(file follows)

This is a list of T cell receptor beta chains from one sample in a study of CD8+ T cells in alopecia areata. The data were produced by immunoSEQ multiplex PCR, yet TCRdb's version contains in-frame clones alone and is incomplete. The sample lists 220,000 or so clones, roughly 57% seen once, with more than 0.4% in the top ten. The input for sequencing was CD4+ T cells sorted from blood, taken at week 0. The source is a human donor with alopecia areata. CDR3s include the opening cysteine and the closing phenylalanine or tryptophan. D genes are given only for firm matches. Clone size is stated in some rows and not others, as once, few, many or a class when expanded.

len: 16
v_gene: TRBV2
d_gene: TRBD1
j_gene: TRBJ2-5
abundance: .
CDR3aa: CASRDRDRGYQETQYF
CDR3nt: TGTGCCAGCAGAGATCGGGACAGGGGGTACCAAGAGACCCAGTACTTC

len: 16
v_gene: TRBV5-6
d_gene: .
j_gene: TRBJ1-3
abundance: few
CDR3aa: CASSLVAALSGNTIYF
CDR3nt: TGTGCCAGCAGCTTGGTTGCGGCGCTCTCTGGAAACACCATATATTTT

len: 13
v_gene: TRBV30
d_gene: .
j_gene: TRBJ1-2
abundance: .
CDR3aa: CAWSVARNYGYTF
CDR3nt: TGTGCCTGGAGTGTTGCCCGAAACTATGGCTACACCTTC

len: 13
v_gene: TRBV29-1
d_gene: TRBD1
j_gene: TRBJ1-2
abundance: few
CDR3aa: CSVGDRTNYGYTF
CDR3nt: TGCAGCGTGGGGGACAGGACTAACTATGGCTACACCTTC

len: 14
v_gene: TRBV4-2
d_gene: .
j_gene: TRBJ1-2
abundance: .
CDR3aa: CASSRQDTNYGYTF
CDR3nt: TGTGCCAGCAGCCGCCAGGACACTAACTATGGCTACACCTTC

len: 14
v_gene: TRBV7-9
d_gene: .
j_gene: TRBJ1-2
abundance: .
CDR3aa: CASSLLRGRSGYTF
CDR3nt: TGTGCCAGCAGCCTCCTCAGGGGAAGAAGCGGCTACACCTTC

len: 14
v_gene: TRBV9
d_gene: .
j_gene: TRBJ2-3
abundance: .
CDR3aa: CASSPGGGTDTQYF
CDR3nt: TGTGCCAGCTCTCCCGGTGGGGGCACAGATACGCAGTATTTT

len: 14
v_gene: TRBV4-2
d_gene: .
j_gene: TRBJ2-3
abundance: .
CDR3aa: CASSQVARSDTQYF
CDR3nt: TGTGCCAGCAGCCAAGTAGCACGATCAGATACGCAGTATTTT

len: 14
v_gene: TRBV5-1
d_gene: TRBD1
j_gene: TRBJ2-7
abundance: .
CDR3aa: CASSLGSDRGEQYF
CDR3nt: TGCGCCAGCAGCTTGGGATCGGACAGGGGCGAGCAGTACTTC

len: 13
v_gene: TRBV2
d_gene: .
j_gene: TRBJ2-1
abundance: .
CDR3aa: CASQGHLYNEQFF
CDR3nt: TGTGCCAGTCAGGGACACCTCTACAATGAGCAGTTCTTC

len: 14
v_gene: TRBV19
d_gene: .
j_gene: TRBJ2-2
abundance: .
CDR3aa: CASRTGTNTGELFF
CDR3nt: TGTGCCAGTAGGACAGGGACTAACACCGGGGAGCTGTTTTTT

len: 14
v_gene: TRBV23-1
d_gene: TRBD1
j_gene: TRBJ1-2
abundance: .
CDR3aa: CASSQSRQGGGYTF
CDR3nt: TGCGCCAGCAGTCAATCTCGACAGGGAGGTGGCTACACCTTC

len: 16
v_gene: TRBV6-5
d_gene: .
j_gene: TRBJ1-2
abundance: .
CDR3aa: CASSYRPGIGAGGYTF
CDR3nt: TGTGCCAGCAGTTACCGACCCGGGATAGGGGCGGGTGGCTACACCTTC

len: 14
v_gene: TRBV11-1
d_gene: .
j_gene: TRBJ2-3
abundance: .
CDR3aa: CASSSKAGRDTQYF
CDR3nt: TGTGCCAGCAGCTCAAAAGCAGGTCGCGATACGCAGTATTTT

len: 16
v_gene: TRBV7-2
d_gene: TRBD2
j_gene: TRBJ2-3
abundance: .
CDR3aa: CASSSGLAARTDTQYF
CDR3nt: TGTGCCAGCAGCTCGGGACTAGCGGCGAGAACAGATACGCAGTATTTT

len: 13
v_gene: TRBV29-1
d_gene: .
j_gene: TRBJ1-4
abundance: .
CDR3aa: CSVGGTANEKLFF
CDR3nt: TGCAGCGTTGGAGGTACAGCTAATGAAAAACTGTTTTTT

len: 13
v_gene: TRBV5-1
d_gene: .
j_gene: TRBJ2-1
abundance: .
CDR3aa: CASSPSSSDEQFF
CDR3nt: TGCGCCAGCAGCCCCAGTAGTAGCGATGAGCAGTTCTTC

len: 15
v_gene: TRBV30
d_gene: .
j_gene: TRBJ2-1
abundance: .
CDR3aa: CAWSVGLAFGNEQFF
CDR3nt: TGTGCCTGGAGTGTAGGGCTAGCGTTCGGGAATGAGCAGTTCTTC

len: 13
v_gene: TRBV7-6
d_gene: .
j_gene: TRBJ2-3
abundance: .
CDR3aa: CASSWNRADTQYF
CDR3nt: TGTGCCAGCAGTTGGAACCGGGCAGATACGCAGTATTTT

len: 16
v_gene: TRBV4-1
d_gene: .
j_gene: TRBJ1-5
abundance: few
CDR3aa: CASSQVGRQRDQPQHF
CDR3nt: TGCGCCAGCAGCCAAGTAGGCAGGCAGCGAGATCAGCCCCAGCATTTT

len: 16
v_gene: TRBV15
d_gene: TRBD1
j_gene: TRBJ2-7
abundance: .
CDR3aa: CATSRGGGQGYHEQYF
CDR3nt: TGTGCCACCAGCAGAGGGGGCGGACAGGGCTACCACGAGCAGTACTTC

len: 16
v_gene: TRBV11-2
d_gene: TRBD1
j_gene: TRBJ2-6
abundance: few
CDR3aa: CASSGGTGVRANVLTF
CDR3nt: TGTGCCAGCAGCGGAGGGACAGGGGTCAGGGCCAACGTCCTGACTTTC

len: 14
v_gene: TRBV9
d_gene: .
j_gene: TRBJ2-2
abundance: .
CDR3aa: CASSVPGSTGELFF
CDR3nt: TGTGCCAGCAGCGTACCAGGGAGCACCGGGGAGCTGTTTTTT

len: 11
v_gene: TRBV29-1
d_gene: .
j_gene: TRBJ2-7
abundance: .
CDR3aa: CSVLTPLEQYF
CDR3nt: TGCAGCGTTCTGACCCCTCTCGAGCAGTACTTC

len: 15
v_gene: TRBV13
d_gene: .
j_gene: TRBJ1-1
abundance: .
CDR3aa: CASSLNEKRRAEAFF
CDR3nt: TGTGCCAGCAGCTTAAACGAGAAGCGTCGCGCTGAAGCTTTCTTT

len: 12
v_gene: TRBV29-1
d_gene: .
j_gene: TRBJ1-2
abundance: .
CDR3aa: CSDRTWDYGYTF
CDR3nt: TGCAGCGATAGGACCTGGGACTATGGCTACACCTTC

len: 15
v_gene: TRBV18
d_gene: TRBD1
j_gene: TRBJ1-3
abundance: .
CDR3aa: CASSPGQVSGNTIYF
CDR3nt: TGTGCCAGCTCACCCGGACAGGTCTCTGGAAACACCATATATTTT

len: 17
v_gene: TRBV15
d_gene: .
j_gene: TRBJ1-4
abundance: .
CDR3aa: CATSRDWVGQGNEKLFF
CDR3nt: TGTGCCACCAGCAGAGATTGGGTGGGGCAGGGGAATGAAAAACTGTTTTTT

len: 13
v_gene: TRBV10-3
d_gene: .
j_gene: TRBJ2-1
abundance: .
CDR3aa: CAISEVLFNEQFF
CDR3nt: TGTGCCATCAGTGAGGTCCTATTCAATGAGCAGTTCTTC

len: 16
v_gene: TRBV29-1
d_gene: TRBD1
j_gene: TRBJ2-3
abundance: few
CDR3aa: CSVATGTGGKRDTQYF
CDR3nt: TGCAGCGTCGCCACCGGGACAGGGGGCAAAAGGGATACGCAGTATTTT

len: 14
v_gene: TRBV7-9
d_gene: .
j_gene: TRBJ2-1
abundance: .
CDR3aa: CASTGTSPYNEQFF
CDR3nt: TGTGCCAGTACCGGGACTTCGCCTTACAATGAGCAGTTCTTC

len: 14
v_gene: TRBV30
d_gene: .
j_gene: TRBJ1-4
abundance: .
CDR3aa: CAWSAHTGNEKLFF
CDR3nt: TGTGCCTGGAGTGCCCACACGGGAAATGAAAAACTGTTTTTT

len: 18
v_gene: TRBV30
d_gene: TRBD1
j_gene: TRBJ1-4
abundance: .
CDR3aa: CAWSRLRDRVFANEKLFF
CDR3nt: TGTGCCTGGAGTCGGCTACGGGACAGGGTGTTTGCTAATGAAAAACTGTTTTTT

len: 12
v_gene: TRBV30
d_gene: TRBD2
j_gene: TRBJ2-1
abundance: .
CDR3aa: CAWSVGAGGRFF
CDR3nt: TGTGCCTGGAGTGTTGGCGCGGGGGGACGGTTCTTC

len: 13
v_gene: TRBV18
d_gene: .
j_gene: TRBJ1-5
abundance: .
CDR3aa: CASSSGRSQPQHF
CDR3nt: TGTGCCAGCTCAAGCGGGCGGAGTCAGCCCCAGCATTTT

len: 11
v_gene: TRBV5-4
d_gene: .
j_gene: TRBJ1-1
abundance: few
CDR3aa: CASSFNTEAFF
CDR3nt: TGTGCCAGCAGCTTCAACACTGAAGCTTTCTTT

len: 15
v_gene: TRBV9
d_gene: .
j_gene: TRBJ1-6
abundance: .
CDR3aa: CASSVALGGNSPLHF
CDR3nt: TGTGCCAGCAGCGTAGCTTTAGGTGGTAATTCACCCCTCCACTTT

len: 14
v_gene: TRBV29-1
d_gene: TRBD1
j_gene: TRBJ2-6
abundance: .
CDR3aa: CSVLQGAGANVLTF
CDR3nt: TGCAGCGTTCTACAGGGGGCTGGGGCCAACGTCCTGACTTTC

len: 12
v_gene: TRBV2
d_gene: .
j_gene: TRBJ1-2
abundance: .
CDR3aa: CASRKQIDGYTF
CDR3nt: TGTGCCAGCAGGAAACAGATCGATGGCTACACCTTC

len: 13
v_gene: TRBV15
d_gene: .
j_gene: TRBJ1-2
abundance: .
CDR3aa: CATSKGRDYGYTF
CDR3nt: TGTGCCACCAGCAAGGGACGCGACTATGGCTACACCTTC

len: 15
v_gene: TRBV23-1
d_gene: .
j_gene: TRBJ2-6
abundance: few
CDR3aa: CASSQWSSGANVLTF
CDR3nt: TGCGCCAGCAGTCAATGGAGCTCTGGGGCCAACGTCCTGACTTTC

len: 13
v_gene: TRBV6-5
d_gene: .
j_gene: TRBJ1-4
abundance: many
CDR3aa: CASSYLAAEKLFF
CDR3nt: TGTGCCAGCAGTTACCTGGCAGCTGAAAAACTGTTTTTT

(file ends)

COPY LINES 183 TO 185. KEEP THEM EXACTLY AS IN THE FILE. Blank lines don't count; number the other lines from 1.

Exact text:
CDR3nt: TGCAGCGATAGGACCTGGGACTATGGCTACACCTTC

len: 15
v_gene: TRBV18